You cite WalMart, they have how many employees? 500,000 or so, of those how many are in need of support? I do not shop at WalMart, But I have been to Arkansas where they are from and it is funny the difference. Down there the local WalMarts have Gym's for their employees, they even have mini-night colleges for the employess to get an education! 

The problem is much deeper than "minimum wage". You cannot simplify it down to pay them more and things will be better. 

Comment by TC on January 22, 2014 at 3:08pm

You didn't understand my point, and invalidated your argument in the process.

The reasoning behind raising the minimum wage is because the value of a dollar falls over time. If I want to ensure a citizen has enough money to cover basic costs of living by requiring a minimum wage, and the value of a dollar decreases over time, I must raise the minimum wage over time to compensate for the loss of buying power of the dollar. As often as necessary to track this change in value. I assume you're familiar with cost-of-living wage increases? Same thing.

Ideally the minimum wage serves to keep a citizen from becoming a drain on the government and society as a whole by helping them to earn enough money to sustain themselves independently. See Wal-Mart for an example of how the lack of a reasonable minimum wage leads gainfully employed citizens into government dependency.

Focusing on the percentage of workers making minimum wage disingenuously ignores the reality that wages are relative to a number of factors. A federally mandated minimum is a significant factor among them.

Finally, if no one "legistrate people into better lives" how will the disenfranchised and less-fortunate successfully maintain the protections programs like this provides? If paying people less will make their lives worse, paying people more improves their lives. Right? That's not an absolute in every case, but let's not throw the baby out with the bathwater for the sake of what, exactly?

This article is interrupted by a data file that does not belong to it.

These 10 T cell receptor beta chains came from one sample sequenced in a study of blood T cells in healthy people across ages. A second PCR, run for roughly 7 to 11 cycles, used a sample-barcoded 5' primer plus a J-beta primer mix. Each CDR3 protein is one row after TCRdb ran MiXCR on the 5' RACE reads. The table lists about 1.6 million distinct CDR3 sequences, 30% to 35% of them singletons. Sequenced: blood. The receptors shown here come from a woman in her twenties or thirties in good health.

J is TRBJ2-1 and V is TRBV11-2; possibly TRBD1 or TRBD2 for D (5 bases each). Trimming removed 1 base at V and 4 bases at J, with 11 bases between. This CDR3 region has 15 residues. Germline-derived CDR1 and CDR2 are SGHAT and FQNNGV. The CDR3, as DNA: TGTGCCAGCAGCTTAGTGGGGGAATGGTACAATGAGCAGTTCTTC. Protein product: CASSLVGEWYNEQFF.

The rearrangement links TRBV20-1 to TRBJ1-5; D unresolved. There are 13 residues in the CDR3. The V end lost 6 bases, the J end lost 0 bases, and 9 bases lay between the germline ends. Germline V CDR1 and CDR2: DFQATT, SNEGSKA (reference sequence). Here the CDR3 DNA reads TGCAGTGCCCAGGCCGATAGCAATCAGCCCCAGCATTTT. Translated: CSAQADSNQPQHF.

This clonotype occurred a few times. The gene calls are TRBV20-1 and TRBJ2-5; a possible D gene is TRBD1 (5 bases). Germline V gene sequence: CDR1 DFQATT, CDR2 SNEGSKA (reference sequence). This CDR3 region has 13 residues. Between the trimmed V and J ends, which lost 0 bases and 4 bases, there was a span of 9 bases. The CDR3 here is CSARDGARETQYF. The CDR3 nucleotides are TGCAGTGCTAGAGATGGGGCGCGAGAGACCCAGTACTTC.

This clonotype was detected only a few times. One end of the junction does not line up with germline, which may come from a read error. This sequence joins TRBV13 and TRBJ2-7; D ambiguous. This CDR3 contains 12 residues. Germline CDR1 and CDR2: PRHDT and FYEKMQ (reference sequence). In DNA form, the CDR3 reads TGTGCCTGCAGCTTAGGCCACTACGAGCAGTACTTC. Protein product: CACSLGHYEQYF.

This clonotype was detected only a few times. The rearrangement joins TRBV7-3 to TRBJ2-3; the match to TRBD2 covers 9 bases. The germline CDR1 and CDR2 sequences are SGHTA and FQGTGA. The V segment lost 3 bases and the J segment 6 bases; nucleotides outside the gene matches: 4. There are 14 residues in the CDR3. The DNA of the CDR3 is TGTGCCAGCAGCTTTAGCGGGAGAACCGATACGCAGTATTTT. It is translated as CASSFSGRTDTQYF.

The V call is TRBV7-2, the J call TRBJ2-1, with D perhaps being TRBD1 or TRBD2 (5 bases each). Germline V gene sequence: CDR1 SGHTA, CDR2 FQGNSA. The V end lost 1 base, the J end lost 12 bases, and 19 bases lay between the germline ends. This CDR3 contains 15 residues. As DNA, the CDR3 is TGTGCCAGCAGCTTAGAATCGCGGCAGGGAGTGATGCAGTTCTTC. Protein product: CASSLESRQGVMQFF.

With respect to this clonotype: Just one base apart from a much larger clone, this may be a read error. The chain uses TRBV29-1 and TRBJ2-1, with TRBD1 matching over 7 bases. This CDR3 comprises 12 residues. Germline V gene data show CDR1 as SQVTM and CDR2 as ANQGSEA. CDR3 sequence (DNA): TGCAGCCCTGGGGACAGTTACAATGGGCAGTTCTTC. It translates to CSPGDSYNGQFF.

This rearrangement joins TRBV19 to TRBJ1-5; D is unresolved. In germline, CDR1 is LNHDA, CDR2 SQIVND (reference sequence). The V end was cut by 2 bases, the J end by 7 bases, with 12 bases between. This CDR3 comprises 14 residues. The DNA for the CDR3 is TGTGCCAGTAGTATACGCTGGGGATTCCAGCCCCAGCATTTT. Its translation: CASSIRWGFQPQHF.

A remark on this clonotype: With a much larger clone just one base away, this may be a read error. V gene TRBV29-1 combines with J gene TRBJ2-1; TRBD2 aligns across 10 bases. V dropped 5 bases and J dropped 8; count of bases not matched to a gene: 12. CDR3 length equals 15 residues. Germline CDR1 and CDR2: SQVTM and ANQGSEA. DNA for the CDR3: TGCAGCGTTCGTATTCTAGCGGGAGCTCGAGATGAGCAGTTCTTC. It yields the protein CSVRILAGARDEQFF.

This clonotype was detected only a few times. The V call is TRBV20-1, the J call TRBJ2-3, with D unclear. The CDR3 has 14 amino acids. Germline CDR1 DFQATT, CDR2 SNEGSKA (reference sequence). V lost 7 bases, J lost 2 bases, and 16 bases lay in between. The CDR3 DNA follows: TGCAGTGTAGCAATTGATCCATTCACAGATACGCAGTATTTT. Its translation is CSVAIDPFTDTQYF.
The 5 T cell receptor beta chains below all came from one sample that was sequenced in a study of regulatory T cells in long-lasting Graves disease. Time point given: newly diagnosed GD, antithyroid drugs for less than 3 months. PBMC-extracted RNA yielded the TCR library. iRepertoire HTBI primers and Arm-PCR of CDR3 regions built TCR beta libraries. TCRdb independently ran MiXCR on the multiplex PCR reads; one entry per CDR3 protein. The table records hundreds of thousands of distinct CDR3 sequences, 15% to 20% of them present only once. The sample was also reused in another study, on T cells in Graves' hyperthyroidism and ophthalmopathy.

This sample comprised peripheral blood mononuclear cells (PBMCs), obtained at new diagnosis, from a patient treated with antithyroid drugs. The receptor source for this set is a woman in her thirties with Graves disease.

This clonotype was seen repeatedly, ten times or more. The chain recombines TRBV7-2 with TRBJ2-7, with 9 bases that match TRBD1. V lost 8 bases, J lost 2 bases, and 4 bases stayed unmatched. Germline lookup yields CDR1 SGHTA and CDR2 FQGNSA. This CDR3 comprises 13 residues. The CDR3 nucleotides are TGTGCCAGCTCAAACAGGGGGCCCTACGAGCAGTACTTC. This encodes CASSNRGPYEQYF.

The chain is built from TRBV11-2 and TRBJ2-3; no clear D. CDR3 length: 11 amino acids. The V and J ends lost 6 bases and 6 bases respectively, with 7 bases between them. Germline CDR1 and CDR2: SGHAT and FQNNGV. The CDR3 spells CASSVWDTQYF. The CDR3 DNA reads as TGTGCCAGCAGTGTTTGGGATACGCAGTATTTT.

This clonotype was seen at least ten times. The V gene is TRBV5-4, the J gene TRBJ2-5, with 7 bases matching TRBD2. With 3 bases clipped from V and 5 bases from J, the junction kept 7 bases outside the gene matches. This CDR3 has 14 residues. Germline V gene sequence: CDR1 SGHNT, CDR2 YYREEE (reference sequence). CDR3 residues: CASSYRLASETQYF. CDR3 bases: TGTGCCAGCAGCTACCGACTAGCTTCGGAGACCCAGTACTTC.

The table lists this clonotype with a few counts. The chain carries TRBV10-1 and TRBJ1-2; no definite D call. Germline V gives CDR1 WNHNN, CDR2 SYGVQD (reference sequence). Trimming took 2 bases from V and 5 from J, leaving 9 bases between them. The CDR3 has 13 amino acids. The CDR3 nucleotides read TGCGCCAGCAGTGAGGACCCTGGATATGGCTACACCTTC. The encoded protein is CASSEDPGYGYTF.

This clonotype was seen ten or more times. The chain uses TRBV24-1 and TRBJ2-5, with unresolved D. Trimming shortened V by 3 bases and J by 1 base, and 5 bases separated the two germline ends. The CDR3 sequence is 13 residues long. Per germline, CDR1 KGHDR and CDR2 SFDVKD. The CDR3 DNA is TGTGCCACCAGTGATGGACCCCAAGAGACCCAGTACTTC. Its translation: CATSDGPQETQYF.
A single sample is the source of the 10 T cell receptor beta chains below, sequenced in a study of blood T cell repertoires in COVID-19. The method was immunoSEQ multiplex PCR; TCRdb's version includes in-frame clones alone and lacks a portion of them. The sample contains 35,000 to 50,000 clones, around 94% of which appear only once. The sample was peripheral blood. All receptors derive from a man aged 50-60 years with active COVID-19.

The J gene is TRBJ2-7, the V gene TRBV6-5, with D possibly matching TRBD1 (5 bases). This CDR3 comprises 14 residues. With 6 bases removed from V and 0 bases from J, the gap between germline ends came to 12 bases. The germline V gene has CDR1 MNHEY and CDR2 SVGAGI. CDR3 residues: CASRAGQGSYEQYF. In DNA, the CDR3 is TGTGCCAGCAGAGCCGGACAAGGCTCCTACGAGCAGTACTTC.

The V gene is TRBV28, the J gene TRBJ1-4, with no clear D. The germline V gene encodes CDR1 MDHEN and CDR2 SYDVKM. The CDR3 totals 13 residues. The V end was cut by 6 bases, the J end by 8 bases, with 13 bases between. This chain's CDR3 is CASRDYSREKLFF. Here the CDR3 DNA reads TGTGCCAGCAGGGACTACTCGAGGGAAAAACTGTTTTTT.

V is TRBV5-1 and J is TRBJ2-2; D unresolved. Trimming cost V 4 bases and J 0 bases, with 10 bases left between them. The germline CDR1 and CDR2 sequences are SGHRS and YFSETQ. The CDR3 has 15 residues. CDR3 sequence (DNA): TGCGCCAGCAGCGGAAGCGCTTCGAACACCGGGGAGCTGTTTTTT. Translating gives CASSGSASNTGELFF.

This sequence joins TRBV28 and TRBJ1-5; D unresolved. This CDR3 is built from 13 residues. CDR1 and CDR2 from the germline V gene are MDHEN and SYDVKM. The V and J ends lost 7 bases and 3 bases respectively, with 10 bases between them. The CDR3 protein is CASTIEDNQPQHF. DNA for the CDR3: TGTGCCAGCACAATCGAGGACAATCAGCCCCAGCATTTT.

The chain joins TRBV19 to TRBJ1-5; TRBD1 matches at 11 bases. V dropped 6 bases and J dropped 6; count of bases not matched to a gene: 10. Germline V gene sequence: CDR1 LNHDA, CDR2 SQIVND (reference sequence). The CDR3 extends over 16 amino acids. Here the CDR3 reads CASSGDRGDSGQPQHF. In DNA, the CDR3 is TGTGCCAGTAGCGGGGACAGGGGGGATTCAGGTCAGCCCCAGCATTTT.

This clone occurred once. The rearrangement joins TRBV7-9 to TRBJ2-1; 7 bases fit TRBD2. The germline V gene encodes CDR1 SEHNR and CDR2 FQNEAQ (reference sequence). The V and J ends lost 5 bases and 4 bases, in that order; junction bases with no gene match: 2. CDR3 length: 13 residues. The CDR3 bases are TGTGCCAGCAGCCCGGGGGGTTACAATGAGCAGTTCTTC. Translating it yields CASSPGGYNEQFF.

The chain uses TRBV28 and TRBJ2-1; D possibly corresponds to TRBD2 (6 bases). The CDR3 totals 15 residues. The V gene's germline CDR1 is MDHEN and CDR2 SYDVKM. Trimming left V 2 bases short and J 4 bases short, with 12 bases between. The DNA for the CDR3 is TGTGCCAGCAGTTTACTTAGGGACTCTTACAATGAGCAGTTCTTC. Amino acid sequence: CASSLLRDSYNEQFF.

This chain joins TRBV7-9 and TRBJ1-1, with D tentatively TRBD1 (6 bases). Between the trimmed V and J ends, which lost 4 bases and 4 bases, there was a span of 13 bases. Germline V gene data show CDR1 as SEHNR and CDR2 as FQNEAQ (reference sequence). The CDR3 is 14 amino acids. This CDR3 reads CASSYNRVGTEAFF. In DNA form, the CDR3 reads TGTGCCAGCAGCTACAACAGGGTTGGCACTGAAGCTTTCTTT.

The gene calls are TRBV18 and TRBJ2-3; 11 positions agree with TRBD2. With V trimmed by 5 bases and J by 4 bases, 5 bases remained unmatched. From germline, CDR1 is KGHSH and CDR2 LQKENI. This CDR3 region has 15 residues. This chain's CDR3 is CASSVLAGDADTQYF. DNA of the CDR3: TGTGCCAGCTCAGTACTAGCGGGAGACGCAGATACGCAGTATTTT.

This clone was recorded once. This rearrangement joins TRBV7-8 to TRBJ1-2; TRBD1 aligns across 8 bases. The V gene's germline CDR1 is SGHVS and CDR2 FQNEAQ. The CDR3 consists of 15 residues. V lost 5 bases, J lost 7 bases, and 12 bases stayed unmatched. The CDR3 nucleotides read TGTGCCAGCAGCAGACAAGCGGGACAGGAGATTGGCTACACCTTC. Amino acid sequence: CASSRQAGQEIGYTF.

Comment by Gregory Richards on January 22, 2014 at 12:27pm

So, we raise the minimum wage. By doing so, people will have more money to spend, that is the logic. Where is that extra money going to come from? How do you know they will spend it and on what?

Exactly how many people make minimum wage?

So it seems around 2.2%. How is giving just 2.2% more more going to life better for everyone? 

As for the question about raising the minimum wage. The point is that we have continully raised the minumum wage and we still have the probelm. One definition of insanity is to do the same thing over and over and expect different results. Has not the value of the dollar in fact dropped in the past 8 years?

"Over the thirty-year period from 1981 to 2009, the U.S. dollar lost over half its value"

So, by that logic we should cut the minmum wage? 

I'm not aginst raising the minimumit (BTW, I pay well above it), just don't agree with the train of thought that you can legistrate people into better lives and that if you give them more money things will be better, haven't we tired that for the past 40 years?